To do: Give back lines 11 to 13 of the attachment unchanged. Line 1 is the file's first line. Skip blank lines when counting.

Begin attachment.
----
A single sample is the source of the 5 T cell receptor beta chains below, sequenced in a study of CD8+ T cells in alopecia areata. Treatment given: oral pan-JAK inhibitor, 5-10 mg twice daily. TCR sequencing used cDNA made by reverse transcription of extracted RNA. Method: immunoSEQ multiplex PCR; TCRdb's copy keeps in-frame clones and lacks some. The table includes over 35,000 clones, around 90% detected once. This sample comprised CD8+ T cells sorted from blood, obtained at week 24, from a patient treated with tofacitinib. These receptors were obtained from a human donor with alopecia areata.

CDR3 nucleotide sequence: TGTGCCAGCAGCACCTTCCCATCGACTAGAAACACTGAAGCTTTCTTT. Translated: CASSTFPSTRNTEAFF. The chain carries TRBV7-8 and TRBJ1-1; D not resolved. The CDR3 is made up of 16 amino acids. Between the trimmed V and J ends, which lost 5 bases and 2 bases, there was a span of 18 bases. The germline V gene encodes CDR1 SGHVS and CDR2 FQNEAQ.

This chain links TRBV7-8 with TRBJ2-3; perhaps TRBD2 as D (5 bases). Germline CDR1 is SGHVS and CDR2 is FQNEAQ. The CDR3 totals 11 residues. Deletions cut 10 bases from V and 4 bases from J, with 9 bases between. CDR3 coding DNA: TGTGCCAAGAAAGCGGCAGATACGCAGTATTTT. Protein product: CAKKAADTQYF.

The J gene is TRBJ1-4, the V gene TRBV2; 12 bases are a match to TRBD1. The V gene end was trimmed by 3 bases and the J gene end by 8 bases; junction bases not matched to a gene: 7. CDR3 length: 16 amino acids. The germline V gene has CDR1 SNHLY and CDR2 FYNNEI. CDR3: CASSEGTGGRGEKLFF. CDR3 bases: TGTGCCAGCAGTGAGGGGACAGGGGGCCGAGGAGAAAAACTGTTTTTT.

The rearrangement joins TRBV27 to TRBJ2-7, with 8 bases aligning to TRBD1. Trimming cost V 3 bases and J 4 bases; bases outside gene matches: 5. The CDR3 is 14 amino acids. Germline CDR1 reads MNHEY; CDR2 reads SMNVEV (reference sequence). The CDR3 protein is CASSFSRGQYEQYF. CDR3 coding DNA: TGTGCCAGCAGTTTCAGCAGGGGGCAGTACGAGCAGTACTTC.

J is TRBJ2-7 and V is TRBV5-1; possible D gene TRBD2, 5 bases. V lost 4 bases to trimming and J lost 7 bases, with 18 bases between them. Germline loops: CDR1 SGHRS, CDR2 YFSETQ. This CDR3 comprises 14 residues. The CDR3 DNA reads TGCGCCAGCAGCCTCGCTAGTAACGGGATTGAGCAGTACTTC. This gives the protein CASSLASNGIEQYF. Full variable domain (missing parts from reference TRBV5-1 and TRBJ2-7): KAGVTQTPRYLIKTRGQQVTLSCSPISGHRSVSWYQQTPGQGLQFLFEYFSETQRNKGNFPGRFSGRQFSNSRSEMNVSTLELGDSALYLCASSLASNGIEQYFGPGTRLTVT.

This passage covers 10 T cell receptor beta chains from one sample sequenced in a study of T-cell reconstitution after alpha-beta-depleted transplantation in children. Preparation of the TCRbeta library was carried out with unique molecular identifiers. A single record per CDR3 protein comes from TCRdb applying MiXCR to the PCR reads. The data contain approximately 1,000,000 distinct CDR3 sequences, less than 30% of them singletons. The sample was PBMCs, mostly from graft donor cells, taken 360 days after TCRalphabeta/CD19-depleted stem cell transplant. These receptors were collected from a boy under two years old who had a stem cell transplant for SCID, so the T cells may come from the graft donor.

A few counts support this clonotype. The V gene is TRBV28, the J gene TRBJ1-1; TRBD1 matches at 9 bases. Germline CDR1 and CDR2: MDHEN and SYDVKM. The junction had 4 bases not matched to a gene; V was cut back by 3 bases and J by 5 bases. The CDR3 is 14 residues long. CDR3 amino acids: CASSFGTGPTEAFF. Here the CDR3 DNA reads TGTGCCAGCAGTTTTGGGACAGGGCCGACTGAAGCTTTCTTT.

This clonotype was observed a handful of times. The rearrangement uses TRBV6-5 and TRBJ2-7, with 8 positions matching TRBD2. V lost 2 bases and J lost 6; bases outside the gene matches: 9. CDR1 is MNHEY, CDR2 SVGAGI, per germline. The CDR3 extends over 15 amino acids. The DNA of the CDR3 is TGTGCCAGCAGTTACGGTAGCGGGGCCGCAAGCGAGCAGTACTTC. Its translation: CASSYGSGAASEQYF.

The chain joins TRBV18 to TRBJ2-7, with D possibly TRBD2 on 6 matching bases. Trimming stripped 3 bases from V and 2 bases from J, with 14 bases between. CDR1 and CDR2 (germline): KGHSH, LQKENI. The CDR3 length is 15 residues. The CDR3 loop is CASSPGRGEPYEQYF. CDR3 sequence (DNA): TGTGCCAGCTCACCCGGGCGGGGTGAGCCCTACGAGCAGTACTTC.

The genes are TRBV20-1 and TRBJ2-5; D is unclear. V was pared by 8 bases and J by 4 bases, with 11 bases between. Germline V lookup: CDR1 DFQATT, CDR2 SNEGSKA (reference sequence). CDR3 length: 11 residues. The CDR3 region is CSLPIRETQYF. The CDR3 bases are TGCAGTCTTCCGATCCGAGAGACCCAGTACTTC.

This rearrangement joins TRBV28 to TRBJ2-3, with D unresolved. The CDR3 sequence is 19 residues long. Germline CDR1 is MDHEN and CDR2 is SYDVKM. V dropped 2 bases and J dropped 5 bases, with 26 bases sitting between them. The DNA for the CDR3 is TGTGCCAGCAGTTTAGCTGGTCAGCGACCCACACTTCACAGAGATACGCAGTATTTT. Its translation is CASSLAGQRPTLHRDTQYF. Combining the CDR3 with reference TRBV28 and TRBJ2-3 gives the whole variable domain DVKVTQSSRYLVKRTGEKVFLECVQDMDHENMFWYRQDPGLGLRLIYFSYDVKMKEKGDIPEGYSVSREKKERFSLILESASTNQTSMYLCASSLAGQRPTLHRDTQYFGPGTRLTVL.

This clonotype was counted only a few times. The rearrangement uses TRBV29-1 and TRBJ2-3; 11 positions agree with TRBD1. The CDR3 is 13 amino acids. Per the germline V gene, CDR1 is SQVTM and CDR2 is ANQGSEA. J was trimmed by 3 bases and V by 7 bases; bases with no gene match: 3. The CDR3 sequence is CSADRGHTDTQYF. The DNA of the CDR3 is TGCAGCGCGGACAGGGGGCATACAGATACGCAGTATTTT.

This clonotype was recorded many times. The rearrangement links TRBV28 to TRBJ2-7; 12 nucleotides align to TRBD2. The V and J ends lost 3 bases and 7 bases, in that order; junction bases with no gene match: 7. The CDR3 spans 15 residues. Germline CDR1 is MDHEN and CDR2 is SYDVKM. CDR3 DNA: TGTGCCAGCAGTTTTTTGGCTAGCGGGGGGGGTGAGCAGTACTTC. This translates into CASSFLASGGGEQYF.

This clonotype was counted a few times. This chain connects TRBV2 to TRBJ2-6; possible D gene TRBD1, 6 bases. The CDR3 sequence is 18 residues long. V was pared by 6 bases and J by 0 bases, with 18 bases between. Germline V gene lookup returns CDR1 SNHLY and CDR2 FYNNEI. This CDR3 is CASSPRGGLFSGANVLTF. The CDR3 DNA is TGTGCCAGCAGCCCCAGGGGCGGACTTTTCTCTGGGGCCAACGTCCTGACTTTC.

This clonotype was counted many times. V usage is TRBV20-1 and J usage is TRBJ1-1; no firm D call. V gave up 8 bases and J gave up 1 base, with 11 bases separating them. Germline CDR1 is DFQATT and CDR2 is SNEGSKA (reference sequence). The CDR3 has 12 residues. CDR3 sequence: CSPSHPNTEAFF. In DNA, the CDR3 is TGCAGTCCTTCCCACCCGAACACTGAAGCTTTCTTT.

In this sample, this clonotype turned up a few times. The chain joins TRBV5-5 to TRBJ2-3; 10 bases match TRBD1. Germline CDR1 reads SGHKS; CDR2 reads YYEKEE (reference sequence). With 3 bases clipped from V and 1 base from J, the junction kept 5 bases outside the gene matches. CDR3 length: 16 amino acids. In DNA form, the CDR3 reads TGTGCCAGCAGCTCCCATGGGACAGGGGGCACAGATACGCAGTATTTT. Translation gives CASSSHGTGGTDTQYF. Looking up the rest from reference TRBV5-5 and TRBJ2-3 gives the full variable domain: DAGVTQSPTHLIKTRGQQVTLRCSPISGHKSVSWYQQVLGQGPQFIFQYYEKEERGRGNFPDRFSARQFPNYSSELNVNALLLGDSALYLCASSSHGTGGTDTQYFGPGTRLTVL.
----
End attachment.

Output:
The genes are TRBV20-1 and TRBJ2-5; D is unclear. V was pared by 8 bases and J by 4 bases, with 11 bases between. Germline V lookup: CDR1 DFQATT, CDR2 SNEGSKA (reference sequence). CDR3 length: 11 residues. The CDR3 region is CSLPIRETQYF. The CDR3 bases are TGCAGTCTTCCGATCCGAGAGACCCAGTACTTC.

This rearrangement joins TRBV28 to TRBJ2-3, with D unresolved. The CDR3 sequence is 19 residues long. Germline CDR1 is MDHEN and CDR2 is SYDVKM. V dropped 2 bases and J dropped 5 bases, with 26 bases sitting between them. The DNA for the CDR3 is TGTGCCAGCAGTTTAGCTGGTCAGCGACCCACACTTCACAGAGATACGCAGTATTTT. Its translation is CASSLAGQRPTLHRDTQYF. Combining the CDR3 with reference TRBV28 and TRBJ2-3 gives the whole variable domain DVKVTQSSRYLVKRTGEKVFLECVQDMDHENMFWYRQDPGLGLRLIYFSYDVKMKEKGDIPEGYSVSREKKERFSLILESASTNQTSMYLCASSLAGQRPTLHRDTQYFGPGTRLTVL.

This clonotype was counted only a few times. The rearrangement uses TRBV29-1 and TRBJ2-3; 11 positions agree with TRBD1. The CDR3 is 13 amino acids. Per the germline V gene, CDR1 is SQVTM and CDR2 is ANQGSEA. J was trimmed by 3 bases and V by 7 bases; bases with no gene match: 3. The CDR3 sequence is CSADRGHTDTQYF. The DNA of the CDR3 is TGCAGCGCGGACAGGGGGCATACAGATACGCAGTATTTT.